Riverhead BOE: Resident criticizes bond tactics; architects talk timeline

10/26/2011 9:54 AM |

VERA CHINESE PHOTO | Robin Flannery criticized Riverhead School District officials at Tuesday's school board meeting for releasing residents' information to members of the Community Partnership for Revitalization team.

A $78.3 million bond for upgrades and repairs at Riverhead School District schools may have been approved by voters earlier this month, but at least one district resident at Tuesday’s school board meeting publicly alleged wrongdoing on the part of school officials in trying to get the vote passed.

Robin Flannery said that according to State Freedom of Information Law, the school district should not have disclosed the phone numbers and addresses of district residents to Community Partnership for Revitalization committee members who used FOIL to obtain that information.

The volunteer CPR team, made up of district residents and employees, was charged with hammering out a scaled-down plan for infrastructure upgrades the community could support. The team also embarked on a public relations campaign to encourage residents to vote in favor of the bond and used those numbers to contact district residents.

“That is … in violation of my personal privacy,” Ms. Flannery said.

Bob Freeman of the Committee on Open Government, who co-authored the law, told the News-Review last week that the district has the right to deny a FOIL request for district phone numbers if it determines that the information could be used for fund raising efforts, but it is also within its rights to disclose that information regardless.

“The school district could [deny that request] in my opinion, but it would be under no obligation to do so,” he said.

Ms. Flannery also criticized school officials for not releasing preliminary information on the 2012-13 budget, which will be the first budget the board crafts under the constraints of a two percent tax levy increase cap, until after the Oct. 11 vote.

Ms. Flannery had asked Superintendent Nancy Carney days before the vote if the district was expecting a shortfall in 2012-13. Ms. Carney responded on the morning of the vote and said it was too early to tell, according to an email Ms. Flannery provided to the News-Review.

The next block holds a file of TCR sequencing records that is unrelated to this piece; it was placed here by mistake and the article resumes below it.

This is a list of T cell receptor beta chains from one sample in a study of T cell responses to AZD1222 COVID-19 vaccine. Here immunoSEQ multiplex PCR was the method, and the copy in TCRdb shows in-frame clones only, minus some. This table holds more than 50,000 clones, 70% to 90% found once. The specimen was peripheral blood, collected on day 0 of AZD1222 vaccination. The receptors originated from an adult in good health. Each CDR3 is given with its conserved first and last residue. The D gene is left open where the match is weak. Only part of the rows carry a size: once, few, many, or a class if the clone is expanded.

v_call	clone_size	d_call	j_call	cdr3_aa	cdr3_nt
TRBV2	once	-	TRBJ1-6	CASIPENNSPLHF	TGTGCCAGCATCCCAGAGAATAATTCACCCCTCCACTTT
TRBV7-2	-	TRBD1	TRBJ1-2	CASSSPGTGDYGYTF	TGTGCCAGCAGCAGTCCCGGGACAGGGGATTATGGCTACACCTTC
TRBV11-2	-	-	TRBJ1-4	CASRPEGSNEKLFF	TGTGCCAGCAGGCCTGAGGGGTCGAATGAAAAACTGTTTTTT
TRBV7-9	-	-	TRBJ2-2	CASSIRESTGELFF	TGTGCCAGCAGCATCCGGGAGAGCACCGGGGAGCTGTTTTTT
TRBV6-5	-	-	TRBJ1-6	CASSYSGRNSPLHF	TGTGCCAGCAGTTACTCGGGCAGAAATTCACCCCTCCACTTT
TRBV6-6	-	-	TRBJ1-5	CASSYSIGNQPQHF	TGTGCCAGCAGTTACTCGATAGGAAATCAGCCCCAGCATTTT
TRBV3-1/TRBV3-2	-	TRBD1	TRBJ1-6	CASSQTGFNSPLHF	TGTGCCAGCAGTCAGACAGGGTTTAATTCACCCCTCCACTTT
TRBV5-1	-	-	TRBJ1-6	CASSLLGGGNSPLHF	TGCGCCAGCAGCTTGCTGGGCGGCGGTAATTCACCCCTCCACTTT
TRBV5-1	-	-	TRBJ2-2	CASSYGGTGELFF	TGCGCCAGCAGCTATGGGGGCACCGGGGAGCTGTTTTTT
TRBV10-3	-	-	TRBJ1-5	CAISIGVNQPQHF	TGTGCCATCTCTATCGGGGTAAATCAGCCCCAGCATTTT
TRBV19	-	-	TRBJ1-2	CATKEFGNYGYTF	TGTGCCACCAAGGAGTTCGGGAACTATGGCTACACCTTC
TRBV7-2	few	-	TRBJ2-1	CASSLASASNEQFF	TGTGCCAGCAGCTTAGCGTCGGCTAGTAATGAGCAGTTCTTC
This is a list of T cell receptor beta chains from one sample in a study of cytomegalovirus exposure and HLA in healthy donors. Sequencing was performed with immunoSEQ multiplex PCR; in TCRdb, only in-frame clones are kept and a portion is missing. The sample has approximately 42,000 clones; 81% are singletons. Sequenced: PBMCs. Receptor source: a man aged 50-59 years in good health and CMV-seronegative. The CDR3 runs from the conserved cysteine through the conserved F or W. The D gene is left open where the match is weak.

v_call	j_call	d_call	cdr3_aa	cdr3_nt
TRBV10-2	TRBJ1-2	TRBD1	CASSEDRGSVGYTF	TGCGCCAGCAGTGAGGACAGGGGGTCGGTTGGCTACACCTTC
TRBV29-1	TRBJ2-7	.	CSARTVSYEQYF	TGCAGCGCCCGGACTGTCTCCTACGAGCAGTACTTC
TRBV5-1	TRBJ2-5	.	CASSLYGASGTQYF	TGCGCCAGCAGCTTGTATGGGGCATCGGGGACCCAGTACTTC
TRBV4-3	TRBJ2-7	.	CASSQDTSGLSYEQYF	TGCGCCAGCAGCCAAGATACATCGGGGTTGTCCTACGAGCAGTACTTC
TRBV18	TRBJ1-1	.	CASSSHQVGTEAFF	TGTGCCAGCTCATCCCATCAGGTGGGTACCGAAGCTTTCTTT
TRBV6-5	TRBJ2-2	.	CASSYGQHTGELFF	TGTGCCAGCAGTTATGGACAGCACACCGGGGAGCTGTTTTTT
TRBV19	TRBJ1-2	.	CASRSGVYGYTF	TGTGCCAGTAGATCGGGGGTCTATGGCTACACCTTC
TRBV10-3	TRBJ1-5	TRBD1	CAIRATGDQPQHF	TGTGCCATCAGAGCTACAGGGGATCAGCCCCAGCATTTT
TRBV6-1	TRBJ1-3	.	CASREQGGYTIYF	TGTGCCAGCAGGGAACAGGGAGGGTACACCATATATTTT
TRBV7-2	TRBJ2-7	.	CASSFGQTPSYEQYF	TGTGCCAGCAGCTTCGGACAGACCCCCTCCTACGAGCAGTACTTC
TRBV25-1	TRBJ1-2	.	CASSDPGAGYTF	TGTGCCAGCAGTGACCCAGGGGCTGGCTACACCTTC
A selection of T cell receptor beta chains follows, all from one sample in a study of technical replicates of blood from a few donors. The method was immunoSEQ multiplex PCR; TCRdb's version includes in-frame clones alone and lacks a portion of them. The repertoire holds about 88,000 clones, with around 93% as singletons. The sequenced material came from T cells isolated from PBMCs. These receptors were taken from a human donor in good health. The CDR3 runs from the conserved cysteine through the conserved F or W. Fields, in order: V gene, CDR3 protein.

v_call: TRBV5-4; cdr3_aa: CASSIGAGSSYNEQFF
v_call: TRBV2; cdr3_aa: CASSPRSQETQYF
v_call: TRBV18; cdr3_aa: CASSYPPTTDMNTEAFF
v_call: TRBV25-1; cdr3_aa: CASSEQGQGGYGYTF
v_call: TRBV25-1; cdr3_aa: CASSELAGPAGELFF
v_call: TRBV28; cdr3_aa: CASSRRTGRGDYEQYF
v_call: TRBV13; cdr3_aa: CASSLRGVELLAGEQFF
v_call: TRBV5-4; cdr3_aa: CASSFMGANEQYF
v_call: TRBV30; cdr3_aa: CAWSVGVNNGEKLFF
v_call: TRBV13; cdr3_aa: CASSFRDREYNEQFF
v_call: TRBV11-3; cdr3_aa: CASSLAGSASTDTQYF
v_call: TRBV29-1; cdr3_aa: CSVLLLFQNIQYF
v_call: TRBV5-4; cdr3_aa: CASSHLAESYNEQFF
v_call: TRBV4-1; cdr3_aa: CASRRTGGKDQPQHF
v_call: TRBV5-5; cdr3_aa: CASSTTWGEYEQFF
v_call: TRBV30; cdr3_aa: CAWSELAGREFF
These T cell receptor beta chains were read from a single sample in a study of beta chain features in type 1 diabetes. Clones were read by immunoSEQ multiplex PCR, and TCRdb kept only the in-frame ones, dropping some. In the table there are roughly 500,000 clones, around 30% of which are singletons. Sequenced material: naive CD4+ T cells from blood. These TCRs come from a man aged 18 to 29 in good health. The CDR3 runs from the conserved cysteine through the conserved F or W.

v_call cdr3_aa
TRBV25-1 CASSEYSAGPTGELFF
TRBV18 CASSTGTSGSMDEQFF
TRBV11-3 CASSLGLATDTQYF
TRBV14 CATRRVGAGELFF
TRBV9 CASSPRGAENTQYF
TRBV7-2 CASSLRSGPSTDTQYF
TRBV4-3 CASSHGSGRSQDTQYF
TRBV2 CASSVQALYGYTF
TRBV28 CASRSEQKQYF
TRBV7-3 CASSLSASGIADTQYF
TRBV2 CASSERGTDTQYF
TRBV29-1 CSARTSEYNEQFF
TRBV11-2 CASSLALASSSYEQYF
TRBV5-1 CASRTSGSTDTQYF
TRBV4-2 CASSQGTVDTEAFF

But school board president Ann Cotten-Degrasse told a reporter from local news website Patch.com moments after the bond had passed that the district could have to trim up to $4 million from its 2012-13 budget to stay under that state-mandated tax cap.

“You should have announced your projections before the bond,” Ms. Flannery said to Ms. Cotten-Degrasse.

“Would that have made a difference?” Ms. Cotten-Degrasse asked Ms. Flannery. Ms. Flannery said she believed it would have affected the outcome of the vote.

In other school board news, representatives from Patchogue-based BBS Architects and Engineers and Garden City-based Triton Construction were on hand Tuesday night to explain the phases of construction for the massive infrastructure project.

Site plans for Riverhead High School, Aquebogue Elementary School, Phillips Avenue Elementary School and Riley Avenue Elementary School should be submitted to the State Education Department by September 2012, April 2012, March 2012 and May 2012, respectively, said Laurence Salvesen of BBS.

After site plan approval, the work is then put out for bids and work at Riley Avenue could begin as soon as June 2012, the earliest of the district’s seven buildings, Mr. Salvesen said.

Work at those three elementary schools could be completed by Nov. 2013 and work at the high school could be completed by August 2014.

“The high school is going to take longer just by nature of its size,” Mr. Salvesen said.

Construction at the middle school, Roanoke Avenue Elementary School and Pulaski Street School should be sent to the state for approval in September 2013.

Work on all seven buildings should be completed by September 2015.

Before work can begin, crews must take land surveys and examine the sites for hazardous materials. Those costs that were included in the $78.3 million price tag.

vchinese@timesreview.com